The IS-3's design was a step forward in a number of areas. However, it was still beset with mechanical problems much like other heavy tanks of that size. With regard to its operational abilities, the power pack was very unreliable. The transmission systems and engine were both prone to failure. These defects as well as a few matters concerning the hull were possibly due to the speed by which the Soviets pushed for its design & production. It is therefore not surprising that quality control problems would arise. Because of these limitations, a set of upgrades were done, intended to improve certain areas. Some of the improvements made were on the clutch mechanism, road wheels, and new radio equipment. The improvements added to the total weight of the tank by four tons and this additional burden hampered the IS-3's performance a bit.
The Red Army made good use of the IS-3 from the late 1940s until well into the '50s. During the Cold war, the tank underwent a modernization scheme that helped maintain its relevance. After all, its initial design was meant for the World War 2 stage and the Cold War was very different. A number of modern thoroughbreds eventually succeeded the IS-3 and this formidable war machine was soon retired to the history books. Nevertheless, before her time was ended, the IS-3 served a few foreign armies. Egypt was known to favor the IS-3 and even showcased the tank on parades as seen in 1956. The Israeli military captured a few units and these were reconstituted for use of the IDF. The IDF retrofitted the IS-3 with engines from the T54 tanks. The modification improved the performance level for the IDF and gave it a more modern feel. After China's part in the Korean War, this Communist nation also received IS-3 deliveries. The IS-3 was also used as a trainer for new Soviet tanker models before it was taken to storage. The Soviets maintained the IS-3's designation as the most dominant tank in the whole world. Few war vehicles could dispute this distinction.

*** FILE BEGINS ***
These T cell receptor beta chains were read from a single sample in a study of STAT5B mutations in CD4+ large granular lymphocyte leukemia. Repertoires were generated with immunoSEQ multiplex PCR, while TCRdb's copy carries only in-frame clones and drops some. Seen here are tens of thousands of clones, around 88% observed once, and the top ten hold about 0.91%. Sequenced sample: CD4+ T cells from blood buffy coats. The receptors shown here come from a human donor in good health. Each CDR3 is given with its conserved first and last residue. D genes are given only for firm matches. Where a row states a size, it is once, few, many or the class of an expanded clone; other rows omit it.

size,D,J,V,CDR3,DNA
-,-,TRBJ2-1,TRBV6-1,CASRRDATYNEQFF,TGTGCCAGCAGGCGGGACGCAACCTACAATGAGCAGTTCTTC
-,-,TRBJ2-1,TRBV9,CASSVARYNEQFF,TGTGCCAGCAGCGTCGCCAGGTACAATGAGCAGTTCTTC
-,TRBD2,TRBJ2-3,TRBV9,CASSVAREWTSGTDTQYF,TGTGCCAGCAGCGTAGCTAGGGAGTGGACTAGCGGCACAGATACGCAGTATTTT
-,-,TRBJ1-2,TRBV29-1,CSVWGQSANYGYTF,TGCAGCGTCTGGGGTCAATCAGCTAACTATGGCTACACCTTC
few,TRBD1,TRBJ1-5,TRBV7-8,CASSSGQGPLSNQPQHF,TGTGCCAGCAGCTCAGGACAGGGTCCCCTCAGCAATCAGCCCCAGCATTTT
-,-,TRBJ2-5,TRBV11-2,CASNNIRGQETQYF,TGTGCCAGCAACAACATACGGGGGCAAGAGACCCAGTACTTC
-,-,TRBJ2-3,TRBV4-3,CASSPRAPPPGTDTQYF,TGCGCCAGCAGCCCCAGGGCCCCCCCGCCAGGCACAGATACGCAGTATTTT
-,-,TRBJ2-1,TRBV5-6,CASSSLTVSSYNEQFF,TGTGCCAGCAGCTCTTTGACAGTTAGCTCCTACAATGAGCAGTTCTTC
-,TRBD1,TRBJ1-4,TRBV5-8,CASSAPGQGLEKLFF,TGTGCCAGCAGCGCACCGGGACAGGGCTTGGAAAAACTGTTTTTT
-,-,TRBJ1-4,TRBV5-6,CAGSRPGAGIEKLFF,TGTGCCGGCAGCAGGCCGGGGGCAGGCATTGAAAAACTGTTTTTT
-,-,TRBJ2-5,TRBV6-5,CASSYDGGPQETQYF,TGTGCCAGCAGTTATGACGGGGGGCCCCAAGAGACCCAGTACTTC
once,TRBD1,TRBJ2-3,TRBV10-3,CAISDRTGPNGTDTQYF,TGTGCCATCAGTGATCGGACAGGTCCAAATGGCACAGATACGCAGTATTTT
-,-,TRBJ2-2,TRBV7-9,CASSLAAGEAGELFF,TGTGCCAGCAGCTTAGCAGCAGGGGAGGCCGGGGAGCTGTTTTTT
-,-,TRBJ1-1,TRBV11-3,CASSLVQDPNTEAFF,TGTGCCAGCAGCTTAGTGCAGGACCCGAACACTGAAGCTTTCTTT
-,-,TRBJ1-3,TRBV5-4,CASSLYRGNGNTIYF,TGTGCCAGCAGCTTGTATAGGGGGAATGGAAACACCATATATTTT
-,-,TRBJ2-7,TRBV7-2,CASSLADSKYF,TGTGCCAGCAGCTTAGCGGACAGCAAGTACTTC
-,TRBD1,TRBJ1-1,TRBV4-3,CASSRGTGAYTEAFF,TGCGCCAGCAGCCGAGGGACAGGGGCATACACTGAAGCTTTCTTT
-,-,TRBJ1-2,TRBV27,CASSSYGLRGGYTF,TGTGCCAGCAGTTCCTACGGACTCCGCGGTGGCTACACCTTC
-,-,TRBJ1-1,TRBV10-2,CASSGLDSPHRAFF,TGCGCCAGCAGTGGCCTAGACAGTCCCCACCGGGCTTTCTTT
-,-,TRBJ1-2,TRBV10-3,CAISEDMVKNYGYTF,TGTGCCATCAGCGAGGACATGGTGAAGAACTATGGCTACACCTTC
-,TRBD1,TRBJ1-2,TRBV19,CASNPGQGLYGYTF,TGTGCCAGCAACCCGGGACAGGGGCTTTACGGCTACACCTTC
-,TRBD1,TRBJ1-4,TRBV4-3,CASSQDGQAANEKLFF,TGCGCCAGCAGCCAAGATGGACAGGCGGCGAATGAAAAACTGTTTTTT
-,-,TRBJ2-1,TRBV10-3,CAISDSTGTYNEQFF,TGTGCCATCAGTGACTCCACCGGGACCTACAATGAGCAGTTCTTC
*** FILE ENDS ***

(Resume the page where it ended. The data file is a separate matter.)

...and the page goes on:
There is another Super Bowl ad that has touched our hearts, thanks to the beer company that has already sent us reeling. The ad entitled, "A Hero's Welcome," is all about Lt. Chuck Nadd, a 24-year old United States Army serviceman who has just come home from Afghanistan.
This 60 second ad is rather simple. The plot is mainly about the homecoming welcome that the Lieutenant's hometown threw to surprise him. The party scenes were set to P. Diddy and Skylar Grey's fitting hit track, "Coming Home."
According to the Washington Post, Lt. Nadd was an operations officer and Black Hawk helicopter pilot. The cameras that were following him were, in his belief, related to a documentary that was being made about soldiers. He also thought they would record him making a speech later at an event to be held at Winter Park, Fl. He was sent home one week and a half earlier that he was supposed to go, so he thought that the event was the reason for the early leave.
At the airport, Lt. Nadd was welcomed home by Shannon Cantwell, his girlfriend. Cantwell was in Washington D.C. When Lt. Nadd arrived at Winter Park, he was in for the surprise of his life. He was greeted by hundreds of people including his family members, friends, neighbors, and former teachers. There was even a parade in his honor graced by the Clydesdale horses, the famous Budweiser icons. At the end of the ad, Lt. Nadd and his mother who came all the way from Alabama can be seen hugging.
Another Budweiser ad tugged at our hearts earlier in the week with "Puppy Love." This one is about a dog that was separated from its home. The ad was released previously this week.
Evidently, the beer company has opted to trigger heart-tugging emotions as the theme for its Super Bowl related marketing.
Do you have anything to add to this story? If so, leave a comment.
This looks more like a Circus de Soleil if you ask me and not a Royal Navy. Check out the moves on these Thai Royal Navy sailors as they perform at the Armed Forces Day Parade in Thailand.
Funny that they picked The Final Countdown song by Europe to do their impressive domino coordination tricks.